This goes with my bubble theory.
I’m going to keep it here so it doesn’t get lost.
It addresses a hiccup in the thinking –
What happens if your bubble is invisible? Or, in my case, is ultra ultra tough?
Brené Brown says what I’m getting at: “in order for connection to happen, we have to allow ourselves to be seen”.
This is a post on vulnerability.
It’s about the notion that we have to let the walls down in order to truly connect. I’ve been struggling with letting the walls down for a long time because I’ve been paralysed by the flipside, which is shame. I didn’t have the vocabulary to identify it, prior to this video, although the words have helped it make sense. Shame is about not believing that you, as you, are enough. It means, I think, that you hide bits of yourself and, in the act of self-editing, end up squashing your bubble or creating an opportunity for doubt –
But if they knew?
It means there is a barrier in place that doesn’t let the bubble magic work.
I’ve been chipping away at my barrier over the past year. I’ve been sharing stuff I thought was unshareable and prioritising authenticity, even though it’s made me feel quite afraid. I’m not a hundred percent there yet but the barrier’s starting to crack.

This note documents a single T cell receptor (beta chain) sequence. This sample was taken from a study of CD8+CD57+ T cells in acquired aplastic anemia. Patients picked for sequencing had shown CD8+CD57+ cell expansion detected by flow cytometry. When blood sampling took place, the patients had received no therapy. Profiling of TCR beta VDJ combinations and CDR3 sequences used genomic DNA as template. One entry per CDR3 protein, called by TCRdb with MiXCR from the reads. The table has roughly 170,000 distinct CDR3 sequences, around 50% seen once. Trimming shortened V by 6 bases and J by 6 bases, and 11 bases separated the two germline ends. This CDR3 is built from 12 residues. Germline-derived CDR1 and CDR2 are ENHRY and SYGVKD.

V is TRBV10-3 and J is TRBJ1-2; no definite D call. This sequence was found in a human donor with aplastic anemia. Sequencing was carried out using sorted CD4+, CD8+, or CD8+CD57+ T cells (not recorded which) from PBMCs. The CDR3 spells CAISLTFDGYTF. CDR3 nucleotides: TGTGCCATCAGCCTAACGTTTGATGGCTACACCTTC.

And this is what I’ve learnt –
- That the fear of being exposed lessens the more that you choose to share.
- That openness unexpectedly enables empathy: you sometimes have to admit to a vulnerability in order to learn that you are not alone.
- That the process of opening ourselves up to others is transformative: like a closed bud that flowers and keeps growing, or a caged bird that finds its wings.
- That the courage required is constant: there will always be a risk in letting yourself be seen, and a temptation to hide should the reaction feel wrong.
- That self acceptance is easier learnt in conversation than when we try and reach it on our own.
- That authenticity can, unexpectedly, smash through conformity and expectation, even though these are often the things that have held me back.
- That you tend to get back what you give – and often much much more – even though there are no guarantees at the start.